Originally, this post was supposed to be written days ago, and it was set to begin with: I am Pandora’s box. No, I feel like Pandora’s box. As much as I wish it was hyperbolic language more than the actal way I was feeling, that would have been one of the most accurate descriptions of my state of mind then. Despite my resolve and positivity, I detest being the one delivering bad news as often as my life demands. The fact that I may not be as sensitive to my own grim news as I am to others’ reactions to my news, makes this task even more daunting. Nevertheless, someone has to do it.

I was the one to tell my family about my original endocrine disorder making me infertile. I broke the news of my cancer, followed by my hysterectomy; guarranteeing my infertility as a reality, and now I’m bringing news of my latest transition. I have to tell the ones closest to me of my upcoming divorce. Unfortunately, it is as we are entering the holiday season. When you consider it, when is the best time to break this news. Despite the ex and I being in solidarity on the situation, the reactions of those I’m tasked with telling is affecting me more than the divorce itself. Hearing the scratching of the vocals, the pausing of the words, the raspiness of missing words in between confusion and questions. The utter shock and dismay – as if I’m destroying all fairytales in one swoop… I hate this. As an empath, I feel everything they are feeling. I feel the questions regarding their own relationship status if ours was the gold standard. I even feel the pity you have for me as you think, “this poor girl. Hasn’t she been through enough?!”

I am not broken over this or anything else I’ve endured thus far in this lifetime. I am not pitiful or destined to a life of misery. I am planning the life I dreamed of prior to putting it on hold for marriage and other traditional things. I am looking forward to nurturing myself and all that I learned while being married. I’m looking forward to being a part of a functional poly relationship after I take my time off to focus on myself without a partner. This transition is another opportunity for growth. I can’t show anyone the beauty being mapped out in my head at this new path. If I tell them that, they think I’m deflecting or this is a defense mechanism. No, this is a journey in the making. Instead, I’m stuck here, feeding off of the emotions of others. I open my box of evils, and then I absorb the negative energy. But I’m not Pandora’s box. I’m the one turning the tide by releasing all things negative in order to purify the environment within and around me.

The Beauty Privilege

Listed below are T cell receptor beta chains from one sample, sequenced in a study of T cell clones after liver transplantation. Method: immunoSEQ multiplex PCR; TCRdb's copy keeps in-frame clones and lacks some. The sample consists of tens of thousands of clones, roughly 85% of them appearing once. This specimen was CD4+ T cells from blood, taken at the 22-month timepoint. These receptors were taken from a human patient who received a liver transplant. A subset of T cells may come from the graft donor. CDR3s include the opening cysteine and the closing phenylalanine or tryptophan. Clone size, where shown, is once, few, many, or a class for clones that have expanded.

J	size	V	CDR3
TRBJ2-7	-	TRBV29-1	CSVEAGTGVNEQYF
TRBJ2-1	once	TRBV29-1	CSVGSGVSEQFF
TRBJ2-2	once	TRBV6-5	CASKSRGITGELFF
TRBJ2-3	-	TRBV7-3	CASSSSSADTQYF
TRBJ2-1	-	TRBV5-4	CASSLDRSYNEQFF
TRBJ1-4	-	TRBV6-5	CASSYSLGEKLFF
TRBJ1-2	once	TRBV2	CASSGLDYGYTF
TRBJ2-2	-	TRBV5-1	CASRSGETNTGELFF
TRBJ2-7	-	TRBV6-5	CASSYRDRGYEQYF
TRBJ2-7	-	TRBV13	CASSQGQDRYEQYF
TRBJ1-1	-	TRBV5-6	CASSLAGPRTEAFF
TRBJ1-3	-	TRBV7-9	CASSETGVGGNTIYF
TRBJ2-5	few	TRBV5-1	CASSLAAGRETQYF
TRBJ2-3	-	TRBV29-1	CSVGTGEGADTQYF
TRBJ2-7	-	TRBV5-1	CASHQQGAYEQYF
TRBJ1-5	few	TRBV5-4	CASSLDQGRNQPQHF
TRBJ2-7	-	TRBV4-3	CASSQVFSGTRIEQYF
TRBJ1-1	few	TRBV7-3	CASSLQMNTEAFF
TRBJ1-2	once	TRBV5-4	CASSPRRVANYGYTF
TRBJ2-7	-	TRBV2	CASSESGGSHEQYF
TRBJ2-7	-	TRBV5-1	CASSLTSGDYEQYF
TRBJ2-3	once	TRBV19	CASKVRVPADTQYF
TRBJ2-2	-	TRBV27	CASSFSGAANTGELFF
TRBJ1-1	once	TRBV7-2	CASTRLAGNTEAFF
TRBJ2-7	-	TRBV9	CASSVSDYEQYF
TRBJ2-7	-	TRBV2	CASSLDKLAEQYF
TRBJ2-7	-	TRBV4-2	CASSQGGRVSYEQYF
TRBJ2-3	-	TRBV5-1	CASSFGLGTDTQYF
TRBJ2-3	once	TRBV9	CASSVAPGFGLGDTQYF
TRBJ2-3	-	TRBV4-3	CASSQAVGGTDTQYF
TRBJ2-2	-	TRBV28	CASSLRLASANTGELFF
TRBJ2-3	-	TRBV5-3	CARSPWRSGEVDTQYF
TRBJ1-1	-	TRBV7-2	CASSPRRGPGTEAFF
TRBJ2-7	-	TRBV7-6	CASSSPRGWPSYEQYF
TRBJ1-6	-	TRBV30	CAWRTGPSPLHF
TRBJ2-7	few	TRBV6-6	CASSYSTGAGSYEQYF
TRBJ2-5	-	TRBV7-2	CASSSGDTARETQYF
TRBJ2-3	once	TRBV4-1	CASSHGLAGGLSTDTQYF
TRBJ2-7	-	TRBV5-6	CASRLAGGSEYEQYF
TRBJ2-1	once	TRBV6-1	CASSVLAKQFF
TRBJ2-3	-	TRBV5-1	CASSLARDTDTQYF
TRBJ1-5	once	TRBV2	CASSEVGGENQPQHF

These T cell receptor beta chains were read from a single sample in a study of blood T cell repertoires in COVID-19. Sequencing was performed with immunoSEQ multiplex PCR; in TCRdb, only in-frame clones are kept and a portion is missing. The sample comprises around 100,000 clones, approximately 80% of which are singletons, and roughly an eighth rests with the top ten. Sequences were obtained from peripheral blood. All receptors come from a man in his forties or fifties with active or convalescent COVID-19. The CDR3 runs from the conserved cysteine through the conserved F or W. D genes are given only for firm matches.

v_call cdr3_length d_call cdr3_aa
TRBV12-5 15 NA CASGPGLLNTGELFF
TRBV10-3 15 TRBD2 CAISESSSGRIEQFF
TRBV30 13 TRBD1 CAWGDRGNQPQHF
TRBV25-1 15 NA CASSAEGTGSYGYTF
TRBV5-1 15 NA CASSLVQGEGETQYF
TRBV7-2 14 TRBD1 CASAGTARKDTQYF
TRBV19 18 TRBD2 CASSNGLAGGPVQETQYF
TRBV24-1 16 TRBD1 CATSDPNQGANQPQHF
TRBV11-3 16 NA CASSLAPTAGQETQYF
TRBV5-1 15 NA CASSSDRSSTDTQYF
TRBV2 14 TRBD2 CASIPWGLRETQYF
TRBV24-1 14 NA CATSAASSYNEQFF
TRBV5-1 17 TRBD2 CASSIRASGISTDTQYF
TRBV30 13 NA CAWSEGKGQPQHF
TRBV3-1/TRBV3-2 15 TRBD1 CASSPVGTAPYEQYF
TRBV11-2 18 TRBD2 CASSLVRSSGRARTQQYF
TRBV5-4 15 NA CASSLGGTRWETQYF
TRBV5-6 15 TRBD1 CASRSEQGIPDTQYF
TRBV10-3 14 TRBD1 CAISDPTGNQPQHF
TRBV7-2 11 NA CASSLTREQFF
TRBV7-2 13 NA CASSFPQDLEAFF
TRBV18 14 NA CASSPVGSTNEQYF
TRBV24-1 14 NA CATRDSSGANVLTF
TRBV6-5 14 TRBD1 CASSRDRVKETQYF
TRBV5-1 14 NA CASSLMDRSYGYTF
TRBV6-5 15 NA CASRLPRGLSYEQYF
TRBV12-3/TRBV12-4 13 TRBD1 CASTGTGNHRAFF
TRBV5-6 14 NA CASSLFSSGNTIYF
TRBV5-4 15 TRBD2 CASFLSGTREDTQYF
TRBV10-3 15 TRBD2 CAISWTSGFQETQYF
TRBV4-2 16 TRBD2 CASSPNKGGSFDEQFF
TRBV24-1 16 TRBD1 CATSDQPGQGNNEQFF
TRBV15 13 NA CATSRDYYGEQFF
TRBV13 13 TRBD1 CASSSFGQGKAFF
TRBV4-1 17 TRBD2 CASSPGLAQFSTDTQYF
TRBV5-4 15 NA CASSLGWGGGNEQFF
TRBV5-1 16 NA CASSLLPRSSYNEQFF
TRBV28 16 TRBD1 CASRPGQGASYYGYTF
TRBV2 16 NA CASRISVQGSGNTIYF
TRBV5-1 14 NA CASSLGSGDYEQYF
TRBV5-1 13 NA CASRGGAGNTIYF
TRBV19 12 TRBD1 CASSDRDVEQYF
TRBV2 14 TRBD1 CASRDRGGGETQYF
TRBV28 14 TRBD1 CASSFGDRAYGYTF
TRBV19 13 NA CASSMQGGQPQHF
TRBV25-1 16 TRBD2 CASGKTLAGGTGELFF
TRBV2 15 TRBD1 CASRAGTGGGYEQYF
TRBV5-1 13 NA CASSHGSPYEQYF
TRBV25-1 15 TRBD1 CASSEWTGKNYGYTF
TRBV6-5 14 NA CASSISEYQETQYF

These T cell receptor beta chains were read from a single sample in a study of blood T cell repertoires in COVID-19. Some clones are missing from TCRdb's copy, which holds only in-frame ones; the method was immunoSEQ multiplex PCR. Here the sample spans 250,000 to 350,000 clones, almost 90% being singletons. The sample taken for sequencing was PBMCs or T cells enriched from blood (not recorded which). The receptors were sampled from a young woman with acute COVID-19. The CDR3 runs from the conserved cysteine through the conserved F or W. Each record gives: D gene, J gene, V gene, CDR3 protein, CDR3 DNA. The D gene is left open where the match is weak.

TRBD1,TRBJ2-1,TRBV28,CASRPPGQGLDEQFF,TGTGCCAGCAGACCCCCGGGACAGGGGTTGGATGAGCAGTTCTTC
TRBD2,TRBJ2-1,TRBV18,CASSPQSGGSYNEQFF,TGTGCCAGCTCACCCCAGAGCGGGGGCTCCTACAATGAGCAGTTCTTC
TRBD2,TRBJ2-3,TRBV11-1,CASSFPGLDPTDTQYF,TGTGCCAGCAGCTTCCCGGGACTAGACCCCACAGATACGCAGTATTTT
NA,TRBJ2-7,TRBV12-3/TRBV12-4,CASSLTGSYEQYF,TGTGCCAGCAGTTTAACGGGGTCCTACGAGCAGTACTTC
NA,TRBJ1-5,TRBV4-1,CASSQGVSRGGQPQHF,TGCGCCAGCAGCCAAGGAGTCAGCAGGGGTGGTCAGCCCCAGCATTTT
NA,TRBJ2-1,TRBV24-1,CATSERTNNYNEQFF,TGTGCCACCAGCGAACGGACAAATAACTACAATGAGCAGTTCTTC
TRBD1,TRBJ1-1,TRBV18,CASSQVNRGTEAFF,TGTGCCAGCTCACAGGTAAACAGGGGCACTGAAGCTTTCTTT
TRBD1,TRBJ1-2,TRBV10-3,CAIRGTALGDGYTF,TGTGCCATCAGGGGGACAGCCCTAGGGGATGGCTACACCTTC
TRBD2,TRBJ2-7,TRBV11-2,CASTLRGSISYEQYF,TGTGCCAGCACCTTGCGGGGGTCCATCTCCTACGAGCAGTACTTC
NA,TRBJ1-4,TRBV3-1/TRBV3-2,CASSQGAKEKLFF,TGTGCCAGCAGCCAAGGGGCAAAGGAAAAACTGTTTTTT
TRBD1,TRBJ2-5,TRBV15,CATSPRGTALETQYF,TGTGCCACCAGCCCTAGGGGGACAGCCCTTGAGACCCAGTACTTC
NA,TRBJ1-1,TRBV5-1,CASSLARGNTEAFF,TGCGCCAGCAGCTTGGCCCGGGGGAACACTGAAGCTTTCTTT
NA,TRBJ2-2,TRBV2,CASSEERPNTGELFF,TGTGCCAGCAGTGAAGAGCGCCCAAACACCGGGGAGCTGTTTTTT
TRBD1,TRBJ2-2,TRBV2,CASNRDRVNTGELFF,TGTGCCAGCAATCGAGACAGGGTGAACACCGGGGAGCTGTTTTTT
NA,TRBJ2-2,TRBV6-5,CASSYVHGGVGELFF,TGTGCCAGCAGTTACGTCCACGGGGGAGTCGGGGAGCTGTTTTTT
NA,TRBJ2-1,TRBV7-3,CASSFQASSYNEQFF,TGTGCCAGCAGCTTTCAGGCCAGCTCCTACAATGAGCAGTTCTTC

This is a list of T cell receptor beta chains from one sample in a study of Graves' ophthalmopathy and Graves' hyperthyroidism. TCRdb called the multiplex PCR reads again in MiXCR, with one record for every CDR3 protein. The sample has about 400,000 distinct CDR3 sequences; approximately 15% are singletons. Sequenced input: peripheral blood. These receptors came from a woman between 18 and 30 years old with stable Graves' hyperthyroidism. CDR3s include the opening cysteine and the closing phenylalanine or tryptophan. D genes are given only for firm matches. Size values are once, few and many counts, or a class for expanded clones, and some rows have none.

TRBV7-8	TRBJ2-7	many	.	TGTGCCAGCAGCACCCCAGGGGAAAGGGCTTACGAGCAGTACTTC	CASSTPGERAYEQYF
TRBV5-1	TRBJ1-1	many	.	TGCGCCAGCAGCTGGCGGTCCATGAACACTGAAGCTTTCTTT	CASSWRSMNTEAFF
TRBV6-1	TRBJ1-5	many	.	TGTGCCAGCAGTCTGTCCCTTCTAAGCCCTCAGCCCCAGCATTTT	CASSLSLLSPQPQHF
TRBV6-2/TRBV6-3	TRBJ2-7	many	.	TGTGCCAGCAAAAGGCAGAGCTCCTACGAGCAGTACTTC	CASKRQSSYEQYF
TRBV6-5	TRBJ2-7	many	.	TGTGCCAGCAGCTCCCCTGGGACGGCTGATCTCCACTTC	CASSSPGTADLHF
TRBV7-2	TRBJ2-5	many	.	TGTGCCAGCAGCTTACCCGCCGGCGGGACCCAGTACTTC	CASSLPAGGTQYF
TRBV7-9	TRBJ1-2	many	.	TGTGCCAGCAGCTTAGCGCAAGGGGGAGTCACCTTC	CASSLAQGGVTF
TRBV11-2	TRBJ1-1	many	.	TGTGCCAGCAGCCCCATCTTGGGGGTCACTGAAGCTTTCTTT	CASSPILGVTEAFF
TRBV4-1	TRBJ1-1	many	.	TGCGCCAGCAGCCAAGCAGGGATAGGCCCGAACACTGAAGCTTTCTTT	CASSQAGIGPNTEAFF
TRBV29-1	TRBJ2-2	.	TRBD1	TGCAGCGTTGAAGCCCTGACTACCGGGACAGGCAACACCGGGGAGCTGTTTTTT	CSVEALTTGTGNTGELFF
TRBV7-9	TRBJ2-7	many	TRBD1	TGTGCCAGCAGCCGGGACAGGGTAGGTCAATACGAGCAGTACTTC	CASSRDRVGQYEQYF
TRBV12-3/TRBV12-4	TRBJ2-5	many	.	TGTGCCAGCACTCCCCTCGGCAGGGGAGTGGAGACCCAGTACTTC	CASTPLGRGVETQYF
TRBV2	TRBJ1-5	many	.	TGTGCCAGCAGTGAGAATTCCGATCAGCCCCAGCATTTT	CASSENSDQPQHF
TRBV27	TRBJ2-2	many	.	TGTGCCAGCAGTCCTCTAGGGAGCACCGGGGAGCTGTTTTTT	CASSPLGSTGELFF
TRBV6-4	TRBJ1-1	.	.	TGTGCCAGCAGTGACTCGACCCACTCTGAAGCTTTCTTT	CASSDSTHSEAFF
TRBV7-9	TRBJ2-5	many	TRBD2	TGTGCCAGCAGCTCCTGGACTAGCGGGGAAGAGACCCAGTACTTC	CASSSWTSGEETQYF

Recently, one theme has been appearing in my life more prevalent than ever before. Maybe it’s always been there, and I’ve ignored it long enough to now it seems to be the elephant in every conversation I have concerning my future and people’s perception of me. I had one person ask me why I never use my looks to my advantage, and another commented that I act like someone who has never looked in a mirror before. Yes, I chuckled about it, but it really got me thinking… Why am I so opposed to using my looks? No, I’m  not talking about being someone who only uses her perceived beauty in realms where it is acknowledged to gain undeserved things. I’m talking about someone who understands her beauty, pairs it with her intellect and uses it as a double dose of confidence. My visual appearance as a desirable aesthetic is not something I put much consideration in beyond feeling like I am the same in the mirror as I am in a selfie. As far as using this as another tool in my presentation of self, career and any other goals, it has never really crossed my mind.

In fact, unless someone openly says I’m attractive, I never think much of it. And when they don’t, I just assume we are friends or whatever because of my personality, zest for life or wit. With this new awareness, I’ve began to disect every interaction I’ve had. I wonder how much my perceived beauty, or lack thereof, has played a role in the jobs I’ve had or hadn’t, the relationships I’ve been a part of or hadn’t, the respect I’ve garnered or haven’t, the remarks I’ve endured or haven’t… just so many questions. I’m fully aware that I should not obsess over such frivolous details, but I want to become more self aware. I’m interested in seeing the way I’m absorbed by others. How can I use these things to battle stereotypes, or play on them in order to get the rest of me the opportunity to show that I’m so much more?

As with all privileges, I have to first accept the fact that in certain rooms, I have this one. There are details like my body size and shape in accordance with someon’e preferrence, skin tone, and personal style which will make my beauty objective. However, more often than not, I think paired with my bubbly personality, I can win over more people than I can’t. How do I use this to help others? What sort of impact will this have on the people I reach in the mediums I desire to? Do I use it on an everyday basis? So many questions over something I’ve never considered. All of this to say, I love that I operate as someone who has never looked into a mirror, but I understand that I can exercise this privilege in order to grow my platform to help others. This entire spillage, just to not include a photo.